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Senior British judge receives warning after liking a post calling for a free Palestine

June 13, 2024 at 2:05 pm

A protester holds a placard reading ‘Free Palestine’ as thousands attend a pro-Palestinian protest, with Palestinian flags and anti-war placards, demanding the end to the Israeli attacks on Gaza in London, United Kingdom on June 08, 2024. [Raşid Necati Aslım/Anadolu Agency]

A senior British judge has received a formal warning for misconduct after he “accidentally” liked a post on LinkedIn calling for a free Palestine.

The post stated: “Free Free Palestine. To the Israeli terrorists both in the United Kingdom, the United States and of course Israel, you can run, you can bomb but you cannot hide – justice will be coming for you.”

According to the Standard, Judge Tan Ikram had decided earlier not to punish three women displaying parachute images at a pro-Palestine protest held a week after the 7 October attack. He issued them 12-month conditional discharges after they were found guilty of an offence under the Terrorism Act.

Judge Ikram referred himself to the Judicial Conduct Investigations Office (JCIO), which revealed it had received over 60 complaints about the issue and referred 43 of them to a nominated judge for consideration.

The nominated judge found that Ikram had violated social media guidelines for the judiciary by identifying himself as a judge on LinkedIn and that his ‘like’ of the post “resulted in a perception of bias.”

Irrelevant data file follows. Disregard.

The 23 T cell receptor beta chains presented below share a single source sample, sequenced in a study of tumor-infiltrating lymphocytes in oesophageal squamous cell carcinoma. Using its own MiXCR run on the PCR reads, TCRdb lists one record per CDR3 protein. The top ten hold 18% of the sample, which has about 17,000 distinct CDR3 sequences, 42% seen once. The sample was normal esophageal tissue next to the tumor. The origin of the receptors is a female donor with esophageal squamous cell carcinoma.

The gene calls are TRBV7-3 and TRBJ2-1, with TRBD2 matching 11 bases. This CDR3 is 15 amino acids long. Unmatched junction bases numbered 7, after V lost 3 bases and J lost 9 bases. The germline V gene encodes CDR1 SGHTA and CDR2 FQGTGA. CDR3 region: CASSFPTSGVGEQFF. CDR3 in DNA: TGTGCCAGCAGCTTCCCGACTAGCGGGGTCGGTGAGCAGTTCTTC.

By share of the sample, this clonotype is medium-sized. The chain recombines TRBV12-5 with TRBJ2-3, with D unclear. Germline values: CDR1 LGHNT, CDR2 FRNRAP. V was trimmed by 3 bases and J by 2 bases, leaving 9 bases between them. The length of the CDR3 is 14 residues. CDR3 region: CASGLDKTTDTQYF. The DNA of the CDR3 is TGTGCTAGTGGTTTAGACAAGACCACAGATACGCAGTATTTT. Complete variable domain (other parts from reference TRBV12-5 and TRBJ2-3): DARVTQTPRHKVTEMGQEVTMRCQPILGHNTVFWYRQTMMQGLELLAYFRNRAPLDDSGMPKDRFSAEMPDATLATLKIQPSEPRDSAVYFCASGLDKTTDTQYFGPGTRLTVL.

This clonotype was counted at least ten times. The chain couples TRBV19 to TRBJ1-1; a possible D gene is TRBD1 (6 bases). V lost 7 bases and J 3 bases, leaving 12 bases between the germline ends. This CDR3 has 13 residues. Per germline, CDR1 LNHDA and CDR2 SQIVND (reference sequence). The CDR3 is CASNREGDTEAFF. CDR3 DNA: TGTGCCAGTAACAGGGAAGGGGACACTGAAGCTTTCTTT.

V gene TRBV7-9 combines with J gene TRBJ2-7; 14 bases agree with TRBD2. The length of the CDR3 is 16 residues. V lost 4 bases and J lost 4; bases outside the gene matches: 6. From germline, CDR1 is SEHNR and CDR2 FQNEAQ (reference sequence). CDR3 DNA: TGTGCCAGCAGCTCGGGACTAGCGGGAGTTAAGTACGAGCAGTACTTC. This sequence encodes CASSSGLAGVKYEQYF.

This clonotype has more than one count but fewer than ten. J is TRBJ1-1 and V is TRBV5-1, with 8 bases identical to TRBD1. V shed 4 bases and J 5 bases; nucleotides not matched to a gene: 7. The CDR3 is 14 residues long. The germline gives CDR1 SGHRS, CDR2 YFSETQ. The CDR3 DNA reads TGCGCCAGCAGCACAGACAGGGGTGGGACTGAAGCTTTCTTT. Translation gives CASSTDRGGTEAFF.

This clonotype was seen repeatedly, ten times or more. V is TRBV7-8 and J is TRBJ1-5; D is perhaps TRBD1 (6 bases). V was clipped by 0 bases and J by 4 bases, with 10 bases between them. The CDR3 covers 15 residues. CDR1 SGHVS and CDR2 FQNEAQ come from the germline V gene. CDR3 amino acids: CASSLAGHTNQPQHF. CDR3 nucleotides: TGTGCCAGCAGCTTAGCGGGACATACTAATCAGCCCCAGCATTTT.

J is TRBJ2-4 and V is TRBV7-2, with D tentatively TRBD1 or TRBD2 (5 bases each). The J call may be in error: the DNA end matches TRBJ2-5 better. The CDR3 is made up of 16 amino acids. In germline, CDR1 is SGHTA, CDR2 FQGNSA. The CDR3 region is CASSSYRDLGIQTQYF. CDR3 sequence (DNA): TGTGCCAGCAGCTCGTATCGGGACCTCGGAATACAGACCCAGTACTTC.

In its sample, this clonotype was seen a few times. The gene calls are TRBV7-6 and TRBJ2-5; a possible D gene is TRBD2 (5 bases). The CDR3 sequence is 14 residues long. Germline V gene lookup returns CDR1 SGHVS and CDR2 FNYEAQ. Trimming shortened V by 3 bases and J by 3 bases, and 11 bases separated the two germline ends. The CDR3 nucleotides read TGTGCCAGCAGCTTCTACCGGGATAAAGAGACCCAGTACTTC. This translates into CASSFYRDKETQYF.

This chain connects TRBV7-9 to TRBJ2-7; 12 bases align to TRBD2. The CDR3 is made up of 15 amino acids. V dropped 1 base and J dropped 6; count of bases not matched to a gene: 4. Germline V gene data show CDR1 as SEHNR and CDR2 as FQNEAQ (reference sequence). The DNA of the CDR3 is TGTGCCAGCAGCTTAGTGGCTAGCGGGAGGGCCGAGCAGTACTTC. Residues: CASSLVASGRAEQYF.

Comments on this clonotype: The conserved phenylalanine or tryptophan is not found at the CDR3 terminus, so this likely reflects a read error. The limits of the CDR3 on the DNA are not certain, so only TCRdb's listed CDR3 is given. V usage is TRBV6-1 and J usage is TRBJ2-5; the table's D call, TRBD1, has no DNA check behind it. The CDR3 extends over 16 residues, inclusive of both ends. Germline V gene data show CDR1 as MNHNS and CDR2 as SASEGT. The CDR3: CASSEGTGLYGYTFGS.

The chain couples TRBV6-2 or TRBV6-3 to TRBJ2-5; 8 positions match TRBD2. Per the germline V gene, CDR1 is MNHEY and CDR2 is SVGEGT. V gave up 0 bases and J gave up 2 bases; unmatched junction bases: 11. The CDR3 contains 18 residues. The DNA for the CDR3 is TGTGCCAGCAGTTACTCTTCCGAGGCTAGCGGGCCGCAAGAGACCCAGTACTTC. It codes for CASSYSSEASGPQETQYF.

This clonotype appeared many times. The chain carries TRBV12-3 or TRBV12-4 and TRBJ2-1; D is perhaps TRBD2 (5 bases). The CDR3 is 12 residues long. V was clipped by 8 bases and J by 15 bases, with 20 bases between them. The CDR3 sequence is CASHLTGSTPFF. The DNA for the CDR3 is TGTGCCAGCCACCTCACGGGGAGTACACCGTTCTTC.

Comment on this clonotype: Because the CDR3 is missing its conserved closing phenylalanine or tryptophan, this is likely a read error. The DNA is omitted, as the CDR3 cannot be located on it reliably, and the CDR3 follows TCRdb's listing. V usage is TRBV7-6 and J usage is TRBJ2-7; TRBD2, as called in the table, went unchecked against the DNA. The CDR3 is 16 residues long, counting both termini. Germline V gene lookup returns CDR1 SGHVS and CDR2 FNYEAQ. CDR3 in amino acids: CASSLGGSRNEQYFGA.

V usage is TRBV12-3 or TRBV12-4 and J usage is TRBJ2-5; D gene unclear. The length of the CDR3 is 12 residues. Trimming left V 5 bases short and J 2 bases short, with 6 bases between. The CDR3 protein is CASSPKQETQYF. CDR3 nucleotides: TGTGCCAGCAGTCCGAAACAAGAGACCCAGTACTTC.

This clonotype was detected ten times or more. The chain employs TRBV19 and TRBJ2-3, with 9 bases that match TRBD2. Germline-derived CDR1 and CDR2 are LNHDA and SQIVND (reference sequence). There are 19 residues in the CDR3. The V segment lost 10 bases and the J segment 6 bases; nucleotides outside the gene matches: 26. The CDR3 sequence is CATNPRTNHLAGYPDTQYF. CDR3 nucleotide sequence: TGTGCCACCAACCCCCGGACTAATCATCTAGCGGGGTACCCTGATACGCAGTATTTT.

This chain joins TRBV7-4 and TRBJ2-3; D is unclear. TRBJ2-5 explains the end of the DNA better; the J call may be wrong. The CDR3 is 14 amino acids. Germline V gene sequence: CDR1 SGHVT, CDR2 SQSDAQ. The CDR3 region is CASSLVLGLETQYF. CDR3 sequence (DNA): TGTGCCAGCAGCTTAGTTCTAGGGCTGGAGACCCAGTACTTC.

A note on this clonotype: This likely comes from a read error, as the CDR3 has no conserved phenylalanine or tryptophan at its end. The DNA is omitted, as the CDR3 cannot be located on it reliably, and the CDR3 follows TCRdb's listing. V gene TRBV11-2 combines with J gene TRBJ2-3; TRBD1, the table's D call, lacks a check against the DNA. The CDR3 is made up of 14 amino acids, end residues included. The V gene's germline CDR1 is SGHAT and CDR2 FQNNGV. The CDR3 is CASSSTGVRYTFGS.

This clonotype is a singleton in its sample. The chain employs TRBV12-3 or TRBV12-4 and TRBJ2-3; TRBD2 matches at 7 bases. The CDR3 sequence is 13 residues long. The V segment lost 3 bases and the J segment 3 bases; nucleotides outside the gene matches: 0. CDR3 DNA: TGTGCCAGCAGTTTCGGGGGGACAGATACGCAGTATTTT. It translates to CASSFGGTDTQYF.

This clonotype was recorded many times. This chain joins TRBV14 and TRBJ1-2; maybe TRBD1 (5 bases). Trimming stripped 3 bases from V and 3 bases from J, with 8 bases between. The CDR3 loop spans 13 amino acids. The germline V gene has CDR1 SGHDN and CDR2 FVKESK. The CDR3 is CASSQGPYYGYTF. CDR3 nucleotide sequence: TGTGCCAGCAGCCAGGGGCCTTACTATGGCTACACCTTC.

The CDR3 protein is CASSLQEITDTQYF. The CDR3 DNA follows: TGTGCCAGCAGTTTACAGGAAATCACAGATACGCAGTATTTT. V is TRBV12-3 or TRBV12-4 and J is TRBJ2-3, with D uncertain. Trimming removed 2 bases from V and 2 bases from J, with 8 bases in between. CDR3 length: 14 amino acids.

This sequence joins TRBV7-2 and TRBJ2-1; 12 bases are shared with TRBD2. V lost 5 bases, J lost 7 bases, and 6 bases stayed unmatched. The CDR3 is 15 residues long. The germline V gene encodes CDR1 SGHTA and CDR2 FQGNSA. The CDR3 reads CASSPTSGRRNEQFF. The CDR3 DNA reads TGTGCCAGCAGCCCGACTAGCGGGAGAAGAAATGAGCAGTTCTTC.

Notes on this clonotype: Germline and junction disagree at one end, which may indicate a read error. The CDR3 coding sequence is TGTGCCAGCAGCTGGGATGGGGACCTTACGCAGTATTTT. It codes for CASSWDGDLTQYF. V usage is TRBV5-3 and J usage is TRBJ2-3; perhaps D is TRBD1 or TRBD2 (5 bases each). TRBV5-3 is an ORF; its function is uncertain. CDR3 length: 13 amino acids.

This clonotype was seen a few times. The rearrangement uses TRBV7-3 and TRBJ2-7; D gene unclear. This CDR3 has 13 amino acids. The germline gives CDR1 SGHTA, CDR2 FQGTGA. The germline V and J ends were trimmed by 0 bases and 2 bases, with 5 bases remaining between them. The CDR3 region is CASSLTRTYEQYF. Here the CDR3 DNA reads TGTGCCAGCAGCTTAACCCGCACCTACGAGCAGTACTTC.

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A statement from the nominated judge said: “This was demonstrated by the fact that a link had been inferred between this issue and a case heard by Judge Ikram, which involved pro-Palestinian protesters,” adding that “the risk of undermining public confidence was heightened by the fact that he had identified himself on social media as a judge.”

Judge Ikram, who holds a CBE and serves on the judicial appointments committee, claimed he had accidentally liked the post, which he described as “repulsive”. He told the judicial conduct investigation that he had taken steps to mitigate the impact of his action by closing his LinkedIn account, which he primarily used for his work as a diversity and community relations judge.

He commissioned a technical report indicating that he had no direct social media connection with the person who posted the comment and stated that it was “abundantly simple” for a LinkedIn user to accidentally ‘like’ on an iPhone by double-tapping an image.

The JCIO stated that a nominated judge, who investigated 43 complaints regarding Deputy Senior District Judge Tanweer Ikram’s conduct, agreed that the ‘like’ was accidental.

However, the Lord Chancellor, Alex Chalk, and the Lady Chief Justice, Baroness Carr, upgraded the nominated judge’s sanction of ‘formal advice’ to a formal warning.

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